The Federal Reserve should delay raising interest rates until the first half of 2016, the International Monetary Fund said as it cut its U.S. growth forecast for the second time this year.
The lender also said that the dollar was “moderately overvalued” and a further marked appreciation would be “harmful,” in a statement released in Washington on Thursday on its annual checkup of the U.S. economy.
“We still believe that the underpinnings for continued expansion are in place,” IMF Managing Director Christine Lagarde said at a press briefing in Washington. “The inflation rate is not progressing at a rate that would warrant, without risk, a rate hike in the next few months.”
That means the Fed should wait until early 2016, even if there’s a risk of “slight overinflation” relative to the central bank’s 2 percent target, Lagarde said.
A stronger dollar, declining oil investment and a West Coast port strike in the first quarter will pull down U.S. growth to 2.5 percent this year, said the fund, which previously projected the world’s largest economy to expand by 3.1 percent in 2015. Economists surveyed by Bloomberg also expect U.S. growth of 2.5 percent this year.
Lagarde also spoke about the debt standoff between Greece and its creditors including the IMF, saying a joint proposal from the creditors this week “has clearly demonstrated significant flexibility.” She noted that Greek Prime Minister Alexis Tsipras indicated Wednesday that the nation would make a $339 million payment to the IMF due Friday.
Fed spokeswoman Michelle Smith declined to comment on the IMF’s rate recommendation.
Fed Chair Janet Yellen on May 22 said she still expects to increase interest rates this year if the economy meets her forecasts. The Fed, which hasn’t raised rates since 2006, will need to see continued improvement in labor market conditions and be “reasonably confident” that inflation will move back to 2 percent, she said.
Investors currently expect the Fed to move in December, according to bets placed in interest-rate futures markets.
The Fed’s policy-setting committee “should remain data dependent and defer its first increase in policy rates until there are greater signs of wage or price inflation than are currently evident,” the IMF said in its statement. Based on the fund’s economic forecast, and “barring upside surprises to growth and inflation, this would put lift-off into the first half of 2016.”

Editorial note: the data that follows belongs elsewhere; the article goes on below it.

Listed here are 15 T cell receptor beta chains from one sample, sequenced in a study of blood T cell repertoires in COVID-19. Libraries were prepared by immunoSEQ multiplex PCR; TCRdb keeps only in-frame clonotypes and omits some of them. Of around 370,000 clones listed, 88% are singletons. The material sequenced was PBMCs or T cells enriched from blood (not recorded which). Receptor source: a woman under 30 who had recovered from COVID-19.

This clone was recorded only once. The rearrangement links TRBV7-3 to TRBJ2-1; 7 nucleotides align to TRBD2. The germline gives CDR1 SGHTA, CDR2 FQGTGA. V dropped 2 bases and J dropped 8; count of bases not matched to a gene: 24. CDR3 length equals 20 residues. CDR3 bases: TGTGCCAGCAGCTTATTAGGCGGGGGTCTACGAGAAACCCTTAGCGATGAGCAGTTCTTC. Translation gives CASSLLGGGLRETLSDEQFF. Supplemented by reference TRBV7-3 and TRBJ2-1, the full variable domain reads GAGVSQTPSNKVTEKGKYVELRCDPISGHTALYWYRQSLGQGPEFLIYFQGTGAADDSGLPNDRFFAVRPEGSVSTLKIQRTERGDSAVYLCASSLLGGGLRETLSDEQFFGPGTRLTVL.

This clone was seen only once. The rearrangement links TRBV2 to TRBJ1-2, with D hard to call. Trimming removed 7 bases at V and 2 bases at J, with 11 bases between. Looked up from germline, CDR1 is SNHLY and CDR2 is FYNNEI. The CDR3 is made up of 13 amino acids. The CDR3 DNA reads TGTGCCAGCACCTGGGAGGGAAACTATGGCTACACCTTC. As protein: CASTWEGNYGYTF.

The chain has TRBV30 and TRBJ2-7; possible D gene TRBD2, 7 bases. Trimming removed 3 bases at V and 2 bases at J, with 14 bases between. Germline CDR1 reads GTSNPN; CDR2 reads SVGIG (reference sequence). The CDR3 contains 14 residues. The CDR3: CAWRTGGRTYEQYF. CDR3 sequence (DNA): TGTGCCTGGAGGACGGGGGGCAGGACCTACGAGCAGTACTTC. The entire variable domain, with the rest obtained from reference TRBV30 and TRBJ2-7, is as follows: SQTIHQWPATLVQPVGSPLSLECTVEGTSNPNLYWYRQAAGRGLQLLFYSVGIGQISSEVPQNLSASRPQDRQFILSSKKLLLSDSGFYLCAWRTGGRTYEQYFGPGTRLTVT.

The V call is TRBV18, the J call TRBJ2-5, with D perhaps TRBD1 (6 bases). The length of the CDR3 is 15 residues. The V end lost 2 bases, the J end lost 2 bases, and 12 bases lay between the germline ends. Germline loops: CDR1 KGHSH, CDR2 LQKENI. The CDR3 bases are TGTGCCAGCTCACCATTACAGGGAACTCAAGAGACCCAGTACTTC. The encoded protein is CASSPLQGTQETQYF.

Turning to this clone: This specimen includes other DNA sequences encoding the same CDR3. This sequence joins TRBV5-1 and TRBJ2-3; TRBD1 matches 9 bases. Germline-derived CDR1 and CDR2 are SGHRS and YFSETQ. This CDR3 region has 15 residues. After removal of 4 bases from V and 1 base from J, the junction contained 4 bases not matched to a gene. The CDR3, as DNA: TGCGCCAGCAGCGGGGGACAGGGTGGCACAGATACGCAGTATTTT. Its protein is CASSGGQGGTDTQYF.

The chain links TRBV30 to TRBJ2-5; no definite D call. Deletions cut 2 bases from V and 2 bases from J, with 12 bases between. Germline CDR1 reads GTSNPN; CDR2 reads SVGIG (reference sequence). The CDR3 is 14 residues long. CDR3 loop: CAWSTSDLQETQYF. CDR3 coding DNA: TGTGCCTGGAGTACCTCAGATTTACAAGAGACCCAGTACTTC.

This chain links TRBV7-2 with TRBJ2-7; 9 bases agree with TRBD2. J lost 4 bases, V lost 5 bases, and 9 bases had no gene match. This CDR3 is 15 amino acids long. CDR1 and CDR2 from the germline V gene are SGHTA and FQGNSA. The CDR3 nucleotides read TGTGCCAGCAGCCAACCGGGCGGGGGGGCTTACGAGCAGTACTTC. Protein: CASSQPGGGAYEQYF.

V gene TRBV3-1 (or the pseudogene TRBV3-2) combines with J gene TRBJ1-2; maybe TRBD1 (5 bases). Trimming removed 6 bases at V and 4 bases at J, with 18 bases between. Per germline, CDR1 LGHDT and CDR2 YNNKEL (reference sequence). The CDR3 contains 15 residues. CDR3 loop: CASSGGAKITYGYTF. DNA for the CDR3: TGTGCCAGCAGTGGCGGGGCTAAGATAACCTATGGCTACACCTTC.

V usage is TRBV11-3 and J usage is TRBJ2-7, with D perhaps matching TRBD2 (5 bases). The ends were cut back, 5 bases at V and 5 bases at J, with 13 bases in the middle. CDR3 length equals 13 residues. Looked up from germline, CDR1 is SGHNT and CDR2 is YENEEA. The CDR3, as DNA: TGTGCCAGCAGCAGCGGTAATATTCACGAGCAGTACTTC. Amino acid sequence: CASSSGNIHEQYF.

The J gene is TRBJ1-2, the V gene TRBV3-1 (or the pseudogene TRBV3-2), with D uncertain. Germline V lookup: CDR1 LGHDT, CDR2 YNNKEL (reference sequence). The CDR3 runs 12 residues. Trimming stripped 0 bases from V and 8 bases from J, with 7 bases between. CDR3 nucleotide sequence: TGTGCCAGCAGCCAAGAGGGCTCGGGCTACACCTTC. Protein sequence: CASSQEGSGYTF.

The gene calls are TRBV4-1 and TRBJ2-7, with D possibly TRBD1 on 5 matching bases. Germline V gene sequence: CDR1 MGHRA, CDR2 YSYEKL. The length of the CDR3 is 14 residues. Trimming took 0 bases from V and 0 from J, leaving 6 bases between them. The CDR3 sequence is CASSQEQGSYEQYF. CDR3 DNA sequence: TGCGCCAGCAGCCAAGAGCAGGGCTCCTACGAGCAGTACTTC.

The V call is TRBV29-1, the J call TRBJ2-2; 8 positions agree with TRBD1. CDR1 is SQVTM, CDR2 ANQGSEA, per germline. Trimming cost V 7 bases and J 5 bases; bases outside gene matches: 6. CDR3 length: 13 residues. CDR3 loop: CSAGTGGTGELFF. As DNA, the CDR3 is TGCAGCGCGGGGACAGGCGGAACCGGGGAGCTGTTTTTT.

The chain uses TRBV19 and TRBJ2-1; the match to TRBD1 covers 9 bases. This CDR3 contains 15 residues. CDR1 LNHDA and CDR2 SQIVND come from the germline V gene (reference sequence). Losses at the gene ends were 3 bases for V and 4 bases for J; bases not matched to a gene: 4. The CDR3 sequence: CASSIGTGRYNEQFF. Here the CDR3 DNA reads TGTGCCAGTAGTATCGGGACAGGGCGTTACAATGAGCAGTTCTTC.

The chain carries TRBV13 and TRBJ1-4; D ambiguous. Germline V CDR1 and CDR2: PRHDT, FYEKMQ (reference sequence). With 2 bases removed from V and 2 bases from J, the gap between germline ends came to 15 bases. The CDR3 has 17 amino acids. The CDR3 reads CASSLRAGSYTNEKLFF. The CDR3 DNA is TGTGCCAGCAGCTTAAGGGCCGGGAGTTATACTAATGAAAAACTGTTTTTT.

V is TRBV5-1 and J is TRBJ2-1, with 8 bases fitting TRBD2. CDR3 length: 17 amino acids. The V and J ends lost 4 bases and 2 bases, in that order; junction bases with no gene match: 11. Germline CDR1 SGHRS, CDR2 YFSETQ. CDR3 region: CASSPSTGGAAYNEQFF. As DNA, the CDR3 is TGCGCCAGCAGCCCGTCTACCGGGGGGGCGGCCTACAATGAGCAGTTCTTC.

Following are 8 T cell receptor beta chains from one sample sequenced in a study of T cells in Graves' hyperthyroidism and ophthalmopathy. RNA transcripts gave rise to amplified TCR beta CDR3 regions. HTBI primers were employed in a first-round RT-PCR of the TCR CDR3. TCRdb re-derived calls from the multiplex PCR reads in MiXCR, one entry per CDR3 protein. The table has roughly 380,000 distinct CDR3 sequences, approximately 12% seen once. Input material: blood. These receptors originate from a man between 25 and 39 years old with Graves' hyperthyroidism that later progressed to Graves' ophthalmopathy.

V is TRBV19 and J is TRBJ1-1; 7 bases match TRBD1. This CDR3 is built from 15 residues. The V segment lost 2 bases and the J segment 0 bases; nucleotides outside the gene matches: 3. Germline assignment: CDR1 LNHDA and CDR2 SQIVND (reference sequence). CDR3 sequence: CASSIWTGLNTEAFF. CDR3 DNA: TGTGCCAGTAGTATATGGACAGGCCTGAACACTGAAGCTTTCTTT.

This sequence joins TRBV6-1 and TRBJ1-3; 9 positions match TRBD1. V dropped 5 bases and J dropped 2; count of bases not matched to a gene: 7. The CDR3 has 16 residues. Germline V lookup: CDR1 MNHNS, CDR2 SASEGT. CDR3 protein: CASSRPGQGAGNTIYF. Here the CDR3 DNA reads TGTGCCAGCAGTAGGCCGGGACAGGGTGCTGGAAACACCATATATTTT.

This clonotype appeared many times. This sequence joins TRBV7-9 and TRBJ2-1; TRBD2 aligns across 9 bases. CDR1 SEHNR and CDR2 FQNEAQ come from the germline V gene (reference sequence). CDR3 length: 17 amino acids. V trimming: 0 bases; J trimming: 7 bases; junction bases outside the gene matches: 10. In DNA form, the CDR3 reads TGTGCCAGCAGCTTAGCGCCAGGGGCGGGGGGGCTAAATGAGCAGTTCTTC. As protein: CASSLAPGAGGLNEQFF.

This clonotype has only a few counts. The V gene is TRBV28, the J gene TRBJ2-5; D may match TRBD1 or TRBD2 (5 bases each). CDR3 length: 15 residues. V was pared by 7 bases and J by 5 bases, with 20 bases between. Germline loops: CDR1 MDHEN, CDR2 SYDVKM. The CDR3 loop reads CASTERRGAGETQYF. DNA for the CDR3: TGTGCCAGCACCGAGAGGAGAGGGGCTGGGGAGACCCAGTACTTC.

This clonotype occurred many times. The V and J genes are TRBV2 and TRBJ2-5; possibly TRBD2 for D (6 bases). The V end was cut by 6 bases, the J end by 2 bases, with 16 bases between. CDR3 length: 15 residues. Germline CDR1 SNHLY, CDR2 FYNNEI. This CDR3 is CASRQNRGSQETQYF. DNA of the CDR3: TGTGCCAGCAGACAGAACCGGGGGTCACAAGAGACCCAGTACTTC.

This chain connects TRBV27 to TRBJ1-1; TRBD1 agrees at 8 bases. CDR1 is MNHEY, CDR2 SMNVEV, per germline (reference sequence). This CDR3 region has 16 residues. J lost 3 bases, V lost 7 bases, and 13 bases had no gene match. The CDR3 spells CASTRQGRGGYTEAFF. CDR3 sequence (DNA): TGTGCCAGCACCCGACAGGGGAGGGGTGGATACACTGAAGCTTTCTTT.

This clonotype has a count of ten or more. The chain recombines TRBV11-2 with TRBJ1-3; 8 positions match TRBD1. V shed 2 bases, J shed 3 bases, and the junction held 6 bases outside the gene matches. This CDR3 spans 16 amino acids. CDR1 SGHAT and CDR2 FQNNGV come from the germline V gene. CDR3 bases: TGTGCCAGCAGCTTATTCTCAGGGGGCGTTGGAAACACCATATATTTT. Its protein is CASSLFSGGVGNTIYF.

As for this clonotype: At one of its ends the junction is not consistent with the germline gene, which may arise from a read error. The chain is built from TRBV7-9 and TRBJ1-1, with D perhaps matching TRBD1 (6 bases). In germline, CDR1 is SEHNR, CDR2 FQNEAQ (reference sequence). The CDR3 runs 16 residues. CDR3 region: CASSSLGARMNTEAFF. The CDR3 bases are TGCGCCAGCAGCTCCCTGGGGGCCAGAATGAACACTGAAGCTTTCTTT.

The fund’s latest U.S. monetary-policy advice is among its most explicit on record. In 2012, for instance, IMF staff suggested that further easing might be warranted if the outlook worsened, while in the crisis of 2008 they said rates “should stay on hold” until a recovery is established.
“The IMF is making a pronouncement on the Fed because the U.S. economy is still so important to the globe,” said Joe LaVorgna, chief U.S. economist at Deutsche Bank Securities Inc. in New York, who expects a September rate increase. “The question is: Will the Fed listen and does it have any bearing on monetary policy decision-making? And my guess is no.”
The strengthening dollar and global disinflationary trends will probably weaken inflation pressures, according to the IMF.
The personal consumption expenditures price index, the Fed’s preferred inflation measure, increased 0.1 percent in April from a year earlier, marking the smallest 12-month gain since 2009, according to government figures.
“Inflation inertia, firmly anchored expectations, Fed credibility and a relatively flat relationship between inflation and slack suggest that a sudden acceleration in wages or prices is unlikely,” the IMF said in the 10-page statement.
The dollar, which rose 13 percent in real effective terms over the past 12 months, is “moderately overvalued” and is hurting U.S. growth and job creation, the fund said.
“There is a risk that a further marked appreciation of the dollar — particularly one that takes place in an environment where policies to address growth deficiencies languish both in the U.S. and abroad — would be harmful.”
The report also discussed financial stability, with the IMF pointing to higher risks in shadow banking, a potential lack of liquidity in fixed-income markets, and greater market risk-taking in the insurance industry.